Hiking the Inca trail vacation
Winding your way across mountain passes & cloud forests on this classic trek, youíll arrive in Machu Picchu before the day-trippers for a rare glimpse of its full dawn majesty.
| Cuzco | Inca Trail Trek | Machu Picchu | Tour of Machu Picchu at dawn | Cuzco train | Optional: walking tour of Cuzco, Sacred Valley tour, biking or paddle boarding excursions & Lima
US $2249ToUS $2579excluding flights
Optional single supplement from £384 - £432.
Minimum age 16.
Minimum age 16.
Late availability on upcoming trips
Description of Hiking the Inca trail vacation
Check dates, prices & availability
Small group tours:
Small group travel is not large group travel scaled down. It is modeled on independent travel – but with the advantage of a group leader to take care of the itinerary, accommodation and tickets, and dealing with the language. It’s easy to tick off the big sights independently – but finding those one-off experiences, local festivals, traveling markets and secret viewpoints is almost impossible for someone without the insider knowledge gained from years in the field. Those with a two-week vacation, a small group tour will save valuable planning time.
Our top tip:
If Inca Trail permits are sold out, consider taking the Moonstone Trek as an alternative - with unexplored ruins & spectacular scenery it's no less breathtaking.
Small group (min age 16)
4 nights in hotel, 4 nights full-service camping
Solo travelers welcome. Single rooms available at a supplement.
Accommodation, transport, (minibus & plane), local tour guides, Machu Picchu permit & listed activities, listed meals
All breakfasts, 5 lunches, 4 dinners
4 Reviews of Hiking the Inca trail vacation
5 out of 5 stars
Reviewed on 01 Nov 2022 by Alan ChaffeyExcellent, sense of achievement on completion and seeing Machu Picchu at the end was tremendous. Read full review
Reviewed on 11 Jun 2022 by Astrid HatchwellFor me, it was a one off, once in a lifetime experience. Just amazingly fantastic! Read full review
Reviewed on 23 Sep 2019 by Nicola RobinsonAmazing, lived up to my expectations. Read full review
Reviewed on 20 Apr 2018 by Tina DegnerThe track was amazing. Everything went so smoothly. Absolutely amazing. Read full review
As the pioneers of responsible tourism, we've screened this (and every) vacation so that you can travel knowing it will help support the places and people that you visit, and the planet. Read how below.
Few vacations have as little detrimental impact on the environment and local residents as a trekking trip. Erosion on and adjacent to popular paths is a growing problem in certain places and therefore our trip leaders encourage clients to stick to advised routes in order to minimise this. Permits are limited on the Inca Trail in order to reduce overcrowding and damage due to footfall, but our guides and porters are still very mindful of how we treat the environment. We do believe in leaving no more than footprints, although this tour actively encourages guests to talk to local people, visit local cafes and restaurants and to purchase traditional crafts. Our entry fees also go towards maintenance of these significant cultural sites, therefore leaving a positive impact.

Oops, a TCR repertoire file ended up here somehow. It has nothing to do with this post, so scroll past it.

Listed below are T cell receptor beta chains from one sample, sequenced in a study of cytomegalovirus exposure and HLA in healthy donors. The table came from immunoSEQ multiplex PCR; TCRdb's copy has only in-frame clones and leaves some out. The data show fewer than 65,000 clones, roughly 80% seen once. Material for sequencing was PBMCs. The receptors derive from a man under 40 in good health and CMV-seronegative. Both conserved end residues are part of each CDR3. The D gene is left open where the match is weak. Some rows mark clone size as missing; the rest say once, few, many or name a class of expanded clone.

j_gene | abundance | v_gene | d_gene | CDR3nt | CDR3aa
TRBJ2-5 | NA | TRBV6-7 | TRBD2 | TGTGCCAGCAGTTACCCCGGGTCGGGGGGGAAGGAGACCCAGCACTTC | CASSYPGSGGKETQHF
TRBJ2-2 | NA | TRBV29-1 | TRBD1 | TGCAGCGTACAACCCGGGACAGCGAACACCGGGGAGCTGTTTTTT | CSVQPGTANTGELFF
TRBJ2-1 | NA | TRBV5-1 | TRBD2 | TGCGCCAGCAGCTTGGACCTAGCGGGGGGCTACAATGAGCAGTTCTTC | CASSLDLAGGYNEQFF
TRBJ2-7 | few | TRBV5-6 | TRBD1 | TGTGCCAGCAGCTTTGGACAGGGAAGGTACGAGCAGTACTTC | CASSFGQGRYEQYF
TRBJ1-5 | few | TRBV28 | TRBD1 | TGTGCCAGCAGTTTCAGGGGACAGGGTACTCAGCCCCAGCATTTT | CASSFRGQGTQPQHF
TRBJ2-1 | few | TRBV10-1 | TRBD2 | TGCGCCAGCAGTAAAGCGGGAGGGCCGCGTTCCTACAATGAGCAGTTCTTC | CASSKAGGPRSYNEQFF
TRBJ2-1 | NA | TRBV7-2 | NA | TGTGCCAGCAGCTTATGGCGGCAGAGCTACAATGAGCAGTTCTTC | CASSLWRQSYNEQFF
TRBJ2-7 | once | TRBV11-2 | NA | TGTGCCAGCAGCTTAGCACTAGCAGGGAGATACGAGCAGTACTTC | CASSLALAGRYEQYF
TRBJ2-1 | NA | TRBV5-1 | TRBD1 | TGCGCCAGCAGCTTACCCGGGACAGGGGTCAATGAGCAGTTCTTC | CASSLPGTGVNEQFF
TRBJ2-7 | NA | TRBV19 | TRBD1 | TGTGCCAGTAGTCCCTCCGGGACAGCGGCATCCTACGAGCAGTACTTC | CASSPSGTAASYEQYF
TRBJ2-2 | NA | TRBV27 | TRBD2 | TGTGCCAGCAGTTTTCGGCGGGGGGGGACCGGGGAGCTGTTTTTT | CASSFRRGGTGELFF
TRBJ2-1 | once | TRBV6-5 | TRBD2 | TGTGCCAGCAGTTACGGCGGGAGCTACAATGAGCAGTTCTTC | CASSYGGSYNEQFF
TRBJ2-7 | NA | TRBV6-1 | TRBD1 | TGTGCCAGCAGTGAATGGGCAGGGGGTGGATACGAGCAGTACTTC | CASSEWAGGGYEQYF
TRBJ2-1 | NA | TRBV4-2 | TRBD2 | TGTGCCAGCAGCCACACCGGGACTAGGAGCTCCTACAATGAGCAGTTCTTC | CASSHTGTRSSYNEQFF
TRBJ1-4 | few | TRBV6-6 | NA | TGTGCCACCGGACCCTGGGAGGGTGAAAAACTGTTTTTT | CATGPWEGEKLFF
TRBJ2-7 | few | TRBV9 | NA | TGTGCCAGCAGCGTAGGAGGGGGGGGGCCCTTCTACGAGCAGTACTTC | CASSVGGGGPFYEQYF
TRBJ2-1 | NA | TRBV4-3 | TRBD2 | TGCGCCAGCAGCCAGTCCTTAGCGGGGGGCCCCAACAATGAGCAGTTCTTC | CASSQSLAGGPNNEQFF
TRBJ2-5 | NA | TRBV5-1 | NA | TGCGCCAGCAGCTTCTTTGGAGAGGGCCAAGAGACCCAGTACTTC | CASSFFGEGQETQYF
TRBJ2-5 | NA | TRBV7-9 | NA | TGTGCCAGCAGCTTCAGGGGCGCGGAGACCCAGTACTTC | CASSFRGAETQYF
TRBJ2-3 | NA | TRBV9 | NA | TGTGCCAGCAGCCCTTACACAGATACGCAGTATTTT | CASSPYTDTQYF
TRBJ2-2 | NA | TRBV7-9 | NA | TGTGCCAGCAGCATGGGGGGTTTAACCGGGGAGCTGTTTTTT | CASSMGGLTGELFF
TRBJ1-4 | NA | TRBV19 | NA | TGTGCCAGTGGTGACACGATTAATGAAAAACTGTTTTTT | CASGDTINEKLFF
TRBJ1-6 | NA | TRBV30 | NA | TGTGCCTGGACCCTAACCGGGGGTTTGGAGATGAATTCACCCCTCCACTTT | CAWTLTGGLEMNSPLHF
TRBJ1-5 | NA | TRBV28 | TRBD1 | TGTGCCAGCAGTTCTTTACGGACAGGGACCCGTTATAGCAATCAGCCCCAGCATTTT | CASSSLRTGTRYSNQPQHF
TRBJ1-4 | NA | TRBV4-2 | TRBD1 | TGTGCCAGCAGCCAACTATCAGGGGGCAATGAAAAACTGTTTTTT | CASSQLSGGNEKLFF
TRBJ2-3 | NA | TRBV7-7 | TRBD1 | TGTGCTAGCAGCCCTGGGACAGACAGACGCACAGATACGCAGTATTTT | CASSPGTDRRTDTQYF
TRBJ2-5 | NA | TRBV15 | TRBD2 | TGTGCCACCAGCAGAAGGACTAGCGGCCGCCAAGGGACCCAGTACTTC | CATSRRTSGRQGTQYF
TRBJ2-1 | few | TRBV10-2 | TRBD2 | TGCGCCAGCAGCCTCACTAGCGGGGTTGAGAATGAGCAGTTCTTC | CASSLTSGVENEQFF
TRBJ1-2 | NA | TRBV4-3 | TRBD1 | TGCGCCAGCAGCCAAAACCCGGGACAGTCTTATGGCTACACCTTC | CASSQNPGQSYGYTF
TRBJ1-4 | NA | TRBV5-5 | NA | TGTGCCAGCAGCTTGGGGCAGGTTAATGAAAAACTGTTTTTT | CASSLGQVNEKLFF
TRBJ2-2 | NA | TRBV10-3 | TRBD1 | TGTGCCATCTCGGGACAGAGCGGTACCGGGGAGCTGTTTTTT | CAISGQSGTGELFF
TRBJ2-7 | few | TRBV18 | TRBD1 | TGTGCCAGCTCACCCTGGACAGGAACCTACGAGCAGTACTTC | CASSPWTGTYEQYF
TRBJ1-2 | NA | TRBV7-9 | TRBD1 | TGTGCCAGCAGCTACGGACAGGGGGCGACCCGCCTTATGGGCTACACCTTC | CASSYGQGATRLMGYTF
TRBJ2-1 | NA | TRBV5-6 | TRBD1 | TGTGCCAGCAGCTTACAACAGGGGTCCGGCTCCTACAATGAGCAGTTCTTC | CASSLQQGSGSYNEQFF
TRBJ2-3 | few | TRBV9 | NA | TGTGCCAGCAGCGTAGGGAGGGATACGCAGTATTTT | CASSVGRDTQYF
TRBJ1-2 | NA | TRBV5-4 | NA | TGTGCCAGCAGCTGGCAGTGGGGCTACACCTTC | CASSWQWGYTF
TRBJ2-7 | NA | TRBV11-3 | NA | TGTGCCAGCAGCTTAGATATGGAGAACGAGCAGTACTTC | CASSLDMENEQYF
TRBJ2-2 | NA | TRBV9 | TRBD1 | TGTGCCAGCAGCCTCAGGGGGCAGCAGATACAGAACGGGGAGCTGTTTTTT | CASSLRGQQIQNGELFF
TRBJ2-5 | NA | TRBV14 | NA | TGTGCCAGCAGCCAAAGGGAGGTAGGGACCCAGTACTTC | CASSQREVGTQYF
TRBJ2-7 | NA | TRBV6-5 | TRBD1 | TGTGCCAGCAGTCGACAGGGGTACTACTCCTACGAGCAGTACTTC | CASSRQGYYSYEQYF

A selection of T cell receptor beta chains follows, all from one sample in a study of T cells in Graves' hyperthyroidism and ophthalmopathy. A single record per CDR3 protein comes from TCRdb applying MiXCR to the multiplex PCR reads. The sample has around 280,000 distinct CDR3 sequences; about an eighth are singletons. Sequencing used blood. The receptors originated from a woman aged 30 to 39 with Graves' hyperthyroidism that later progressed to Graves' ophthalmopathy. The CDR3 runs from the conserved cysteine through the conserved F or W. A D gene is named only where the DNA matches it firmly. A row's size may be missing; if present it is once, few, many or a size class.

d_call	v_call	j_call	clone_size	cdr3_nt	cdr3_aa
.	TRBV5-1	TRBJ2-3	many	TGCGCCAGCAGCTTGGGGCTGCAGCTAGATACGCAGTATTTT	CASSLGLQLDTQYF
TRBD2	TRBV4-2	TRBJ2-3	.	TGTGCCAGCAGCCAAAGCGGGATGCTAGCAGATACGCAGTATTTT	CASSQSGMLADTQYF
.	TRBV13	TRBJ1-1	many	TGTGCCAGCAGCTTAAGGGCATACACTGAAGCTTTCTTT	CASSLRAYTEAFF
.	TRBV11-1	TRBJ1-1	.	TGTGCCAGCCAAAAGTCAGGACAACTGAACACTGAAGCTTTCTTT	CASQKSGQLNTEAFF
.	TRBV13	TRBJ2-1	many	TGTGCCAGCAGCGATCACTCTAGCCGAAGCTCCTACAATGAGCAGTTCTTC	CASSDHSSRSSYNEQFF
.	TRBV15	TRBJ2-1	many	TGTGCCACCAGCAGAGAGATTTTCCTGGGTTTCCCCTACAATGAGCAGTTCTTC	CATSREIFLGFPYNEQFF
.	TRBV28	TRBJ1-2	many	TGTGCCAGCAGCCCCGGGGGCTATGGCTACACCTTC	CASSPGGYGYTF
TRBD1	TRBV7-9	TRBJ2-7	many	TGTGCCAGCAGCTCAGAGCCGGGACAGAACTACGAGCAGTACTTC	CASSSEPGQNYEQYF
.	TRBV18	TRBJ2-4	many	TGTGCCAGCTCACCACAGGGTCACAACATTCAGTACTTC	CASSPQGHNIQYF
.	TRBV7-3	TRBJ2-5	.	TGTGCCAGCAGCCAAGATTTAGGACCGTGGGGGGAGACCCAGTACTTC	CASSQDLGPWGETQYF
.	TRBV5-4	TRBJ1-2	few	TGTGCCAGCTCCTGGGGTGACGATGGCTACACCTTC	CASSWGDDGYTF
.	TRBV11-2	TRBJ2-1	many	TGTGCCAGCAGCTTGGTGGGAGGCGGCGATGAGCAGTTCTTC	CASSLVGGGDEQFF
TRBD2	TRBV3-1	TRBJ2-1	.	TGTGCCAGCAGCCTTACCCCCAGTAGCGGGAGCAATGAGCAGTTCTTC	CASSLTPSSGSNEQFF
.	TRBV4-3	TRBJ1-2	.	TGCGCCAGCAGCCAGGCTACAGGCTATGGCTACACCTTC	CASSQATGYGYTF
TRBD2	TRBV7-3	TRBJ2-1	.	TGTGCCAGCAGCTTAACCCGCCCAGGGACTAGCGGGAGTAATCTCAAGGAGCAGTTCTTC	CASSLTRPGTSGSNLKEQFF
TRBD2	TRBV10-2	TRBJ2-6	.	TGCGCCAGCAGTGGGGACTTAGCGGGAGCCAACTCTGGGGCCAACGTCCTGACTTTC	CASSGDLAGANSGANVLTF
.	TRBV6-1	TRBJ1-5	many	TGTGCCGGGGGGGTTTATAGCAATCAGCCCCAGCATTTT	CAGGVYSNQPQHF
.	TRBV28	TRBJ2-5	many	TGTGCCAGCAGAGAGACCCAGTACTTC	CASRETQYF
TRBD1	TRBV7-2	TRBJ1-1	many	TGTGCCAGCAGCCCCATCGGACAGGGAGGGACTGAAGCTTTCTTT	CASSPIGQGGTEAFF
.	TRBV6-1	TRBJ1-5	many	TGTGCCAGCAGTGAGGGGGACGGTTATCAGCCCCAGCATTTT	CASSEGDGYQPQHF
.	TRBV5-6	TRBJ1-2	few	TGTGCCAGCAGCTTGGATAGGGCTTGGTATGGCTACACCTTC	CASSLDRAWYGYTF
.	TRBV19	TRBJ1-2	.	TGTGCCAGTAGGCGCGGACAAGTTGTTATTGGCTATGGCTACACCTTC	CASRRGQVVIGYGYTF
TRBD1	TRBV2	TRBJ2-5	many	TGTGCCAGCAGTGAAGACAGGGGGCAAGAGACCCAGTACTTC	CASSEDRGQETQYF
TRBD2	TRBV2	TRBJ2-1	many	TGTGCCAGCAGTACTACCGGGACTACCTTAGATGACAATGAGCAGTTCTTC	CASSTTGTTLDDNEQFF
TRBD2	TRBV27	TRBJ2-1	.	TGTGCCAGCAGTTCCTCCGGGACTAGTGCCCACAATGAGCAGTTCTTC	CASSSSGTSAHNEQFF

Water is a really important issue with walking trips and whilst we must stay hydrated, it is also vital that we have a system for providing clean water without causing lots of waste with plastic bottles. We suggest that instead of repeatedly buying bottled water, guests should re-fill a singular bottle. In order to make this easier, we provide treated water throughout the Inca Trail trek. We also recycle waste along the trail with organic and non-organic containers and we do not dispose of it until there is an appropriate place to do so.
It all starts at home so we have first worked at reducing our carbon footprint in our UK Offices. Through energy conservation measures and recycling policies, we are proud to be actively reducing the waste produced and our impact on the environment. We support various projects all over the world to try and give something back to the places we visit.
PeopleAccommodation and meals:
We will spend half of the nights in small, locally owned hotels and the remaining four nights on the trek in full service campsites. We prefer to use small businesses for our accommodation, activities and services as these are the companies which have most direct benefit to the communities which we visit. All of our hotel managers have signed a sustainability contract which ensures they employ locals and endeavour to reduce waste, whilst our campsites are very eco-friendly in terms of energy reduction. We buy all of our food to cook on the trail from local supermarkets or even indigenous groups where possible despite this sometimes being more expensive. Where meals are not included, clients are encouraged to eat at authentic restaurants or to try snacks at markets e.g. San Pedro market in Cuzco.
Local Craft & Culture:
We walk through the Huayllabamba village on the first day, which is the only community inside the trail. They sell produce and various homemade snacks, so by stopping and buying something we are providing an avenue of income for these people. There is also an optional opportunity in the Sacred Valley where clients can eat a traditional meal in the village and buy handicrafts. Our local guides are able to advise clients on which products to buy and which to avoid- for example, walking sticks made of wood are one to avoid as they are potentially a product of deforestation.
This small group tour has a maximum of 16 participants, meaning that we have a low impact on the environments and communities we visit and are able to ensure that we do not disrupt or lead to the displacement of local people. The small number also allows us to stay in unique, family-run hotels that cannot benefit from coach tours and other mass tourism due to their limited sizes.
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